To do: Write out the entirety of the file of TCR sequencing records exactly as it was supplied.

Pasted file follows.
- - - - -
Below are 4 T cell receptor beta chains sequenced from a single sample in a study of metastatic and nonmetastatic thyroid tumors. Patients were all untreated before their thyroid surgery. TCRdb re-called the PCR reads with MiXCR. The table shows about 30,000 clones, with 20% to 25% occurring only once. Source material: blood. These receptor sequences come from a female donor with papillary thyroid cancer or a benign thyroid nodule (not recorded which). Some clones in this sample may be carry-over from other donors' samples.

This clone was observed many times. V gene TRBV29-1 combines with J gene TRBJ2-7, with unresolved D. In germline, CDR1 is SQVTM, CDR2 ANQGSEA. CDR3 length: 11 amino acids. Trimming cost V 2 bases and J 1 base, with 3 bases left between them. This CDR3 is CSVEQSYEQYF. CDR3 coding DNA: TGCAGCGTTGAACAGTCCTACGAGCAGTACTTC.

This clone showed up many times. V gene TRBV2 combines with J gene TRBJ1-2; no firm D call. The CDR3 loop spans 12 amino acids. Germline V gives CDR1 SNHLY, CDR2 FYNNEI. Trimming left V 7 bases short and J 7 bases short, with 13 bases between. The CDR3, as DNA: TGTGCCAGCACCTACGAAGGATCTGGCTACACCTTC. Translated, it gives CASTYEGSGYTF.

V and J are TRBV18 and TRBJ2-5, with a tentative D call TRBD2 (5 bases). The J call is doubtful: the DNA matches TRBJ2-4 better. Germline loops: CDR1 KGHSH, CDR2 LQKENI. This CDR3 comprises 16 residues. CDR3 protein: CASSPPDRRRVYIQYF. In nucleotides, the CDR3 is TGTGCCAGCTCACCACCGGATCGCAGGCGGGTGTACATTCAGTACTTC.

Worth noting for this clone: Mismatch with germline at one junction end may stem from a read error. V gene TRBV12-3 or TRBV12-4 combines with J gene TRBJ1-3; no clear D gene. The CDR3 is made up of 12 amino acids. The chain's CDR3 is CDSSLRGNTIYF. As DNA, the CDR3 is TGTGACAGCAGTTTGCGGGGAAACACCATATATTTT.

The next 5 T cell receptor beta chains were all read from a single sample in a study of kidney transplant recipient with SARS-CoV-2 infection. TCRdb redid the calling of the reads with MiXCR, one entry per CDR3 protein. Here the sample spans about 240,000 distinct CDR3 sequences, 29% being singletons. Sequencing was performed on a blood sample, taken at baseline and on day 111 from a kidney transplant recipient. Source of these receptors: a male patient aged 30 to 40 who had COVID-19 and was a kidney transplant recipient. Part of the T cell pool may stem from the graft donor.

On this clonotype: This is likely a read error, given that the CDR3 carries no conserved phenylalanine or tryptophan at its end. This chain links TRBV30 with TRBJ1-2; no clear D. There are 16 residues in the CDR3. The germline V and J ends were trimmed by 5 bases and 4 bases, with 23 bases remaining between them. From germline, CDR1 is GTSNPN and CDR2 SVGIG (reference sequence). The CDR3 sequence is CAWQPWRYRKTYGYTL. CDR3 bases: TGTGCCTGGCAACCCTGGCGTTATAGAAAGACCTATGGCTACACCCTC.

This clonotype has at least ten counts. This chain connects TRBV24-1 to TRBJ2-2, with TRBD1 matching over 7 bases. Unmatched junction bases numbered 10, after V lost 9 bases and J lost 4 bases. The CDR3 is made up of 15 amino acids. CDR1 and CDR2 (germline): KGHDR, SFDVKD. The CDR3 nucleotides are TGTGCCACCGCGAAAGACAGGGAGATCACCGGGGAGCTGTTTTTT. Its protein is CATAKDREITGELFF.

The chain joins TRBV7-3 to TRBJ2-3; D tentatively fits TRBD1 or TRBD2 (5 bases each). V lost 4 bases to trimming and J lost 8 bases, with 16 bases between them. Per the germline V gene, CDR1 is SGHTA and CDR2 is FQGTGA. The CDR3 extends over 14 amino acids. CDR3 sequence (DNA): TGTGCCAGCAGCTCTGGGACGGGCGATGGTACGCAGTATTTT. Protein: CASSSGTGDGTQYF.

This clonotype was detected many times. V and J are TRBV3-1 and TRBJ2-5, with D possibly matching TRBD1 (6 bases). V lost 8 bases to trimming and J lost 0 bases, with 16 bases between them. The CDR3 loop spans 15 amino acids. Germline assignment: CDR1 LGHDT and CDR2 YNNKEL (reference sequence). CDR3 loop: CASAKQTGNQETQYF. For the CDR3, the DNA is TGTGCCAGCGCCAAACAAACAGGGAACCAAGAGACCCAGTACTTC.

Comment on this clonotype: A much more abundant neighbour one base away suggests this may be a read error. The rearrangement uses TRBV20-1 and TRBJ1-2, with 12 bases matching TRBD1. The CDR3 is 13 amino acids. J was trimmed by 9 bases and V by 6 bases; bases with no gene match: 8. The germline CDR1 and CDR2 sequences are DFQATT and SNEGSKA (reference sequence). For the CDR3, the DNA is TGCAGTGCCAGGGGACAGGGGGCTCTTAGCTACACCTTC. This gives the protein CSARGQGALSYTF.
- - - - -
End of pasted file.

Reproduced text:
Below are 4 T cell receptor beta chains sequenced from a single sample in a study of metastatic and nonmetastatic thyroid tumors. Patients were all untreated before their thyroid surgery. TCRdb re-called the PCR reads with MiXCR. The table shows about 30,000 clones, with 20% to 25% occurring only once. Source material: blood. These receptor sequences come from a female donor with papillary thyroid cancer or a benign thyroid nodule (not recorded which). Some clones in this sample may be carry-over from other donors' samples.

This clone was observed many times. V gene TRBV29-1 combines with J gene TRBJ2-7, with unresolved D. In germline, CDR1 is SQVTM, CDR2 ANQGSEA. CDR3 length: 11 amino acids. Trimming cost V 2 bases and J 1 base, with 3 bases left between them. This CDR3 is CSVEQSYEQYF. CDR3 coding DNA: TGCAGCGTTGAACAGTCCTACGAGCAGTACTTC.

This clone showed up many times. V gene TRBV2 combines with J gene TRBJ1-2; no firm D call. The CDR3 loop spans 12 amino acids. Germline V gives CDR1 SNHLY, CDR2 FYNNEI. Trimming left V 7 bases short and J 7 bases short, with 13 bases between. The CDR3, as DNA: TGTGCCAGCACCTACGAAGGATCTGGCTACACCTTC. Translated, it gives CASTYEGSGYTF.

V and J are TRBV18 and TRBJ2-5, with a tentative D call TRBD2 (5 bases). The J call is doubtful: the DNA matches TRBJ2-4 better. Germline loops: CDR1 KGHSH, CDR2 LQKENI. This CDR3 comprises 16 residues. CDR3 protein: CASSPPDRRRVYIQYF. In nucleotides, the CDR3 is TGTGCCAGCTCACCACCGGATCGCAGGCGGGTGTACATTCAGTACTTC.

Worth noting for this clone: Mismatch with germline at one junction end may stem from a read error. V gene TRBV12-3 or TRBV12-4 combines with J gene TRBJ1-3; no clear D gene. The CDR3 is made up of 12 amino acids. The chain's CDR3 is CDSSLRGNTIYF. As DNA, the CDR3 is TGTGACAGCAGTTTGCGGGGAAACACCATATATTTT.

The next 5 T cell receptor beta chains were all read from a single sample in a study of kidney transplant recipient with SARS-CoV-2 infection. TCRdb redid the calling of the reads with MiXCR, one entry per CDR3 protein. Here the sample spans about 240,000 distinct CDR3 sequences, 29% being singletons. Sequencing was performed on a blood sample, taken at baseline and on day 111 from a kidney transplant recipient. Source of these receptors: a male patient aged 30 to 40 who had COVID-19 and was a kidney transplant recipient. Part of the T cell pool may stem from the graft donor.

On this clonotype: This is likely a read error, given that the CDR3 carries no conserved phenylalanine or tryptophan at its end. This chain links TRBV30 with TRBJ1-2; no clear D. There are 16 residues in the CDR3. The germline V and J ends were trimmed by 5 bases and 4 bases, with 23 bases remaining between them. From germline, CDR1 is GTSNPN and CDR2 SVGIG (reference sequence). The CDR3 sequence is CAWQPWRYRKTYGYTL. CDR3 bases: TGTGCCTGGCAACCCTGGCGTTATAGAAAGACCTATGGCTACACCCTC.

This clonotype has at least ten counts. This chain connects TRBV24-1 to TRBJ2-2, with TRBD1 matching over 7 bases. Unmatched junction bases numbered 10, after V lost 9 bases and J lost 4 bases. The CDR3 is made up of 15 amino acids. CDR1 and CDR2 (germline): KGHDR, SFDVKD. The CDR3 nucleotides are TGTGCCACCGCGAAAGACAGGGAGATCACCGGGGAGCTGTTTTTT. Its protein is CATAKDREITGELFF.

The chain joins TRBV7-3 to TRBJ2-3; D tentatively fits TRBD1 or TRBD2 (5 bases each). V lost 4 bases to trimming and J lost 8 bases, with 16 bases between them. Per the germline V gene, CDR1 is SGHTA and CDR2 is FQGTGA. The CDR3 extends over 14 amino acids. CDR3 sequence (DNA): TGTGCCAGCAGCTCTGGGACGGGCGATGGTACGCAGTATTTT. Protein: CASSSGTGDGTQYF.

This clonotype was detected many times. V and J are TRBV3-1 and TRBJ2-5, with D possibly matching TRBD1 (6 bases). V lost 8 bases to trimming and J lost 0 bases, with 16 bases between them. The CDR3 loop spans 15 amino acids. Germline assignment: CDR1 LGHDT and CDR2 YNNKEL (reference sequence). CDR3 loop: CASAKQTGNQETQYF. For the CDR3, the DNA is TGTGCCAGCGCCAAACAAACAGGGAACCAAGAGACCCAGTACTTC.

Comment on this clonotype: A much more abundant neighbour one base away suggests this may be a read error. The rearrangement uses TRBV20-1 and TRBJ1-2, with 12 bases matching TRBD1. The CDR3 is 13 amino acids. J was trimmed by 9 bases and V by 6 bases; bases with no gene match: 8. The germline CDR1 and CDR2 sequences are DFQATT and SNEGSKA (reference sequence). For the CDR3, the DNA is TGCAGTGCCAGGGGACAGGGGGCTCTTAGCTACACCTTC. This gives the protein CSARGQGALSYTF.